As the world's leading beverage company and global brand (with a brand valuation of US$68.7 billion in 2009 according to Interbrand), the Coca-Cola Company has a total of some 500 beverage brands, from diet and regular sparkling beverages to still drinks like fruit juices and fruit drinks, waters, sports and energy drinks, teas and coffees, and milk-and soy-based beverages. Globally, Coca-Cola has the world's largest beverage distribution system serving consumers in more than 200 countries a colossal 1.6 billion servings a day. Some of the firm's beverage brands include the ubiquitous Coke, Nestea, Powerade, Ice Dew, Georgia Coffee, Sprite, Fanta, vitaminwater, and Minute Maid.
Considered to be the number one growth market for the drinks giant, China represents the pinnacle of the company's global drinks market. Little wonder then that the company has decided to locate its Global Innovation and Technology Center (GITC) in Shanghai. At the kind invitation of Coke, I had the privilege of visiting the R&D centre, and discovering how and why the 124 year old company still dominates around the world.
Employing some 600 Coca-Cola China associates and the Pacific Group's R&D team, the GITC is one of China's few "green building". It boasts of environmental systems like rooftop solar panels, rainwater harvesting facilities, wind turbines to power street lamps, heat reflective surfaces, and other planet-friendly features.
Hmmm...what do these empty and filled bottles of Coke represent?
Ahhh.... the filled bottles represent Coke's 11% share of the China non-alcoholic drink market. I suppose this shows how much more room for growth there is here.
This beautiful oil painting shows the different Olympic and world-class Chinese athletes like hurdler Liu Xiang and basketballer Yao Ming alongside the Coke brand.
As part of the tour, we were given an exclusive peek at how the formula for different drinks products were created. They include not just the sweetness, colour and taste, but the way the bubbles fizz and the scent of the beverage. About 50 to 60 new products are created at any one time.
We also visited a section of the centre where the shape and material composition of the various drink bottles are created and tested for various properties like strength, ability to be compressed (for recycling purposes like the amazing iLOHAS bottle below), beauty of shape, etc.
NB - photos of this lab were not allowed due to sensitivity.
As we proceeded on with the tour, I couldn't help noticing that every corner of the huge laboratory was colourfully branded. They include staff lounging areas like this.
As well as lift lobbies which were brightly adorned with posters. Thanks to Motohiko Tokuriki for striking a nice pose here!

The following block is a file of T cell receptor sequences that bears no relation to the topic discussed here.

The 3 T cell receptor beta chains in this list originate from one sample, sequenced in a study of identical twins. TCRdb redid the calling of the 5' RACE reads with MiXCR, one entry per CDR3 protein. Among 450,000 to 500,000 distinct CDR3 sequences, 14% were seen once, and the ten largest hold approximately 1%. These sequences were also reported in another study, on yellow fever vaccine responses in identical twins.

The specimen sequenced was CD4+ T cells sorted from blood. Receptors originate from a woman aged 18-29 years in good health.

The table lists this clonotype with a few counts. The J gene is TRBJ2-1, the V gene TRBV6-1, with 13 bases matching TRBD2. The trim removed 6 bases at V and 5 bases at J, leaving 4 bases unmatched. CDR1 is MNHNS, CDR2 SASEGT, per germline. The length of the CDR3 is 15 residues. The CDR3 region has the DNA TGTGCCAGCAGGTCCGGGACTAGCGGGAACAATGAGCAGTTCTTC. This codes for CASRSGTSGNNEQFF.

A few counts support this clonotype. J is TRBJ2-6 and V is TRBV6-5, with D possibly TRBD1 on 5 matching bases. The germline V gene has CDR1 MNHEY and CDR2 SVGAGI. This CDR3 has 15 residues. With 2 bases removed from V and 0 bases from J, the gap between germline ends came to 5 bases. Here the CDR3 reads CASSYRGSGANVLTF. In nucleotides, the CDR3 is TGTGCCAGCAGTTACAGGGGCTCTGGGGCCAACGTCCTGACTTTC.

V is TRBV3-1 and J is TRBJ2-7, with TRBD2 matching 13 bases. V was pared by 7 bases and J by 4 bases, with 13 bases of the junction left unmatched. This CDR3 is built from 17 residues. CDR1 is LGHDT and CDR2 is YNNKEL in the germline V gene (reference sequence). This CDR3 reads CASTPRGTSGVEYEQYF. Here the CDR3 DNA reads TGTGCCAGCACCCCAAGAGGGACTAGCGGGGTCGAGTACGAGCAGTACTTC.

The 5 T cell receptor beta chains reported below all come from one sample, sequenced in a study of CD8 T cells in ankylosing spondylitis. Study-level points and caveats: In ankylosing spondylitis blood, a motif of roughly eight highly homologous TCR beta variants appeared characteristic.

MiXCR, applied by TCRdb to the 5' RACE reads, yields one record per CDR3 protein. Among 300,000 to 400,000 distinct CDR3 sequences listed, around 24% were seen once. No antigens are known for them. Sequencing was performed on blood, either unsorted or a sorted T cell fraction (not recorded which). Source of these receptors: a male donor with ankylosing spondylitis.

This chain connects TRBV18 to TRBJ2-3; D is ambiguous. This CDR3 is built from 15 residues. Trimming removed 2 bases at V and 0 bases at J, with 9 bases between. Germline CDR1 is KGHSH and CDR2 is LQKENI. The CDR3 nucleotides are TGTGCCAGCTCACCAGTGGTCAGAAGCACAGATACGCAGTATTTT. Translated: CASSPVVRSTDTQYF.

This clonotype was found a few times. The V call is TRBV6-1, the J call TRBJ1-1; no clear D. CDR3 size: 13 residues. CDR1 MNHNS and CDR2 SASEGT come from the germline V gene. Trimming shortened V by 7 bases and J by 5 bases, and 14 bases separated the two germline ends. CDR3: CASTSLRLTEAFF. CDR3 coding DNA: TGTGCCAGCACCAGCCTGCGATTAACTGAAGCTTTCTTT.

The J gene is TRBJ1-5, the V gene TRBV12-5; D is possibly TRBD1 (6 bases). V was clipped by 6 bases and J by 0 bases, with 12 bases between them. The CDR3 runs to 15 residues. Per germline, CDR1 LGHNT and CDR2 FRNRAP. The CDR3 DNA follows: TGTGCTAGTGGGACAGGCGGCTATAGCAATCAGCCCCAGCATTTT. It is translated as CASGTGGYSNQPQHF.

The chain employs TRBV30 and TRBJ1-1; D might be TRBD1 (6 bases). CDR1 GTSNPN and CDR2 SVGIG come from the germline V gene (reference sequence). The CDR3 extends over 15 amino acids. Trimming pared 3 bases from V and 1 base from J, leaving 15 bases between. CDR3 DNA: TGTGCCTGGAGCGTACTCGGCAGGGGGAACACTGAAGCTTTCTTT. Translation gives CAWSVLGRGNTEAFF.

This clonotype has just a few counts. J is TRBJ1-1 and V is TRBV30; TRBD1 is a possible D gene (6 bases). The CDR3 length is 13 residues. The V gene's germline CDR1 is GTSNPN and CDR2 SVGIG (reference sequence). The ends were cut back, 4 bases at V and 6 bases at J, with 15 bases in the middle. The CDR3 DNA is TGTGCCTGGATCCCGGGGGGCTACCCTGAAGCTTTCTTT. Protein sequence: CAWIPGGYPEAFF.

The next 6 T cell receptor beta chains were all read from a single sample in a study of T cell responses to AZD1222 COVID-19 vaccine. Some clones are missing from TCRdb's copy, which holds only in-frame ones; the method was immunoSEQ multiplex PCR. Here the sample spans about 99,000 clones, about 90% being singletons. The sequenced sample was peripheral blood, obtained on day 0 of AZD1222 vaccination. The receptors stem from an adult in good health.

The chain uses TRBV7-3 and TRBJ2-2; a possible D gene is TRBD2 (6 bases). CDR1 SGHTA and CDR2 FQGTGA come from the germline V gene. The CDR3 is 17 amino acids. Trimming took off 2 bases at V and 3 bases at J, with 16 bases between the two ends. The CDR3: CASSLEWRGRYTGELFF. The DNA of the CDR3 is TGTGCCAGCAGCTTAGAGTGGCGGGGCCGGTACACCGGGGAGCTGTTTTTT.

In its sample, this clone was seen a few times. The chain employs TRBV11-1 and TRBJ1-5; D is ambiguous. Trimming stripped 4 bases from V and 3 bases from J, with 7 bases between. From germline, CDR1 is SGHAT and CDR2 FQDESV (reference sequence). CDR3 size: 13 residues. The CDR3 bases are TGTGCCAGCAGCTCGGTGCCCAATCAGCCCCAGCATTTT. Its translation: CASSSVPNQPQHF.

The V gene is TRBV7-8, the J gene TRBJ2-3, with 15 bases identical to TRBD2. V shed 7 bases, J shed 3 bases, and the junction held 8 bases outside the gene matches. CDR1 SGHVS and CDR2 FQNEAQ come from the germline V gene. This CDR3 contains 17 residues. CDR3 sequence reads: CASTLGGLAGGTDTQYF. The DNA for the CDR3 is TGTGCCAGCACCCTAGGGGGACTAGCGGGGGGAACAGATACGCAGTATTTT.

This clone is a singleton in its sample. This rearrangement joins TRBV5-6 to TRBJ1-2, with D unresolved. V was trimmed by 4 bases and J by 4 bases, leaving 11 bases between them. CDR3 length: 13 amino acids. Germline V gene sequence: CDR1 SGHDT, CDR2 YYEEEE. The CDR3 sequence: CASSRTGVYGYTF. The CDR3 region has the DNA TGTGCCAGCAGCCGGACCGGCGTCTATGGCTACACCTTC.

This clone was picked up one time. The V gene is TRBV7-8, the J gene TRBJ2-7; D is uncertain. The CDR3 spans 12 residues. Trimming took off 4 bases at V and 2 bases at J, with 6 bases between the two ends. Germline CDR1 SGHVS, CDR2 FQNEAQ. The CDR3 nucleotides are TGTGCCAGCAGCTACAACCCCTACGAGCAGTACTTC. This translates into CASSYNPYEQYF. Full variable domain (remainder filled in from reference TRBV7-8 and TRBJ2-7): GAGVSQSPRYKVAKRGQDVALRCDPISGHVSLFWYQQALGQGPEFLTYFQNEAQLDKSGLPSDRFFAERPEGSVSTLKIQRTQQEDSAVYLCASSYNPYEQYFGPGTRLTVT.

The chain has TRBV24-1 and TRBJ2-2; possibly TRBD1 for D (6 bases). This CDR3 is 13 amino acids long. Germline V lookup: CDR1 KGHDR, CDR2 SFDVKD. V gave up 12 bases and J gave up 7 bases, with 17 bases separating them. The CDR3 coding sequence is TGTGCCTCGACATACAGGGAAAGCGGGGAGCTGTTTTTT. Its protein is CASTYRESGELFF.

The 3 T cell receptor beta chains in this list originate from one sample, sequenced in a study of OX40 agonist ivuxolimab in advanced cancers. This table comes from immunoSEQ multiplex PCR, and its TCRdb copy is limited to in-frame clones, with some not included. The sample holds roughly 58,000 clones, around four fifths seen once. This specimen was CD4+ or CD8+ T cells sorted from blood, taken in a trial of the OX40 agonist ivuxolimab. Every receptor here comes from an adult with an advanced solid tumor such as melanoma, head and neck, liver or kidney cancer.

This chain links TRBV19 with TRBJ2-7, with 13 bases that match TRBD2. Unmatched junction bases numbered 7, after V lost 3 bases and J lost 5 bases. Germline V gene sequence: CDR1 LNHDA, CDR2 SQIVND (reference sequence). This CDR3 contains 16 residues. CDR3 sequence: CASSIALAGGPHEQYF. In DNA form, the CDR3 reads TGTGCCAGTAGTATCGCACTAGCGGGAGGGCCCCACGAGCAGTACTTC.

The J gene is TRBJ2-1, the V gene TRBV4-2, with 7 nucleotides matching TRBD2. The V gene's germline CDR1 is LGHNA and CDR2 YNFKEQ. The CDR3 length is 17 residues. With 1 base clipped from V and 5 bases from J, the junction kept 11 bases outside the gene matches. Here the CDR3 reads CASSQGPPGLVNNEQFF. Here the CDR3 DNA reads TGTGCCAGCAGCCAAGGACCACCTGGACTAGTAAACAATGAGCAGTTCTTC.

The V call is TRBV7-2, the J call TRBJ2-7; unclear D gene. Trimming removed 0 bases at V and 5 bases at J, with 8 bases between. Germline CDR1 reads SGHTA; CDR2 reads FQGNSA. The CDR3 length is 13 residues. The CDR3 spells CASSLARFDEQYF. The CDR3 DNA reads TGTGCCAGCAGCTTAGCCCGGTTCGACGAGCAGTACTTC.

To tap on the ideas of staff working in the centre, the GITC has branded suggestion boxes (with the Live Positively icon) available.
Posters like these helped to motivate employees to give that little bit extra to reach the final goal.
A roomful of Asia-Pacific bloggers (invited like me) at a tasting room. Apparently, there were occasional chefs invited by the company to create new recipes to go with Coke's stable of non-alcoholic drinks.
These brightly coloured cushioned chairs were handy for briefing and training sessions. During the briefing, I learnt that Coke researchers work closely with supply chain, procurement, consumer insights and technical development groups, as well as bottlers and retailers. This ensured that the players in the value chain provided their inputs to the company.
More chill-out ideation zones. According to research, it has been shown that a relaxed work environment works better because brain synapses work better in cooler temperatures. Alright!
An occasional game of table soccer doesn't hurt in stimulating those neural impulses too!
Some of these posters helped provided clues on the importance of fun at work. Behavioural psychology concepts like huddling and signalling were also applied during group brainstorming sessions.
After a hard morning touring the premises, nothing refreshes like a cold drink.
One can easily pick up a beverage of choice from the many freely available drink coolers around the centre.
Our final stop on the labyrinthine laboratory tour was the KO Lab which looked at collaborations with customers. The first section was an immersive computer video room with 360 degree visuals, surround sound, and sliding panels and tables. We were quite awed by the drinks which suddenly appeared on our table! It was certainly a theatrical and cinematic experience.
An example of a mock-up store (source) At the KO Lab, there were different sections featuring fully-stocked mock-up retailers and distributors of Coca-Cola beverage products like convenience stores, restaurants, bars, and even karaoke rooms. The company helps its clients to design restaurant menus, posters, and point-of-sale materials featuring its beverages, and are able to provide detailed sales figures and consumer consumption patterns to its sellers.
(Unfortunately, due to sensitivity reasons, photographs were not allowed here too.)
After the tour, we took a walk through a beautiful garden in the middle of the centre. Like its other "green" features, this helps to reduce the overall carbon load of the complex.
The huge staff canteen served lots of different nutritious lunch options for employees, all courtesy of the company. Of course, they all come with complimentary non-alcoholic thirst quenchers!
A final photo of myself, posting beside an artistically rendered giant bottle of Coke. Cheers to more refreshing times ahead!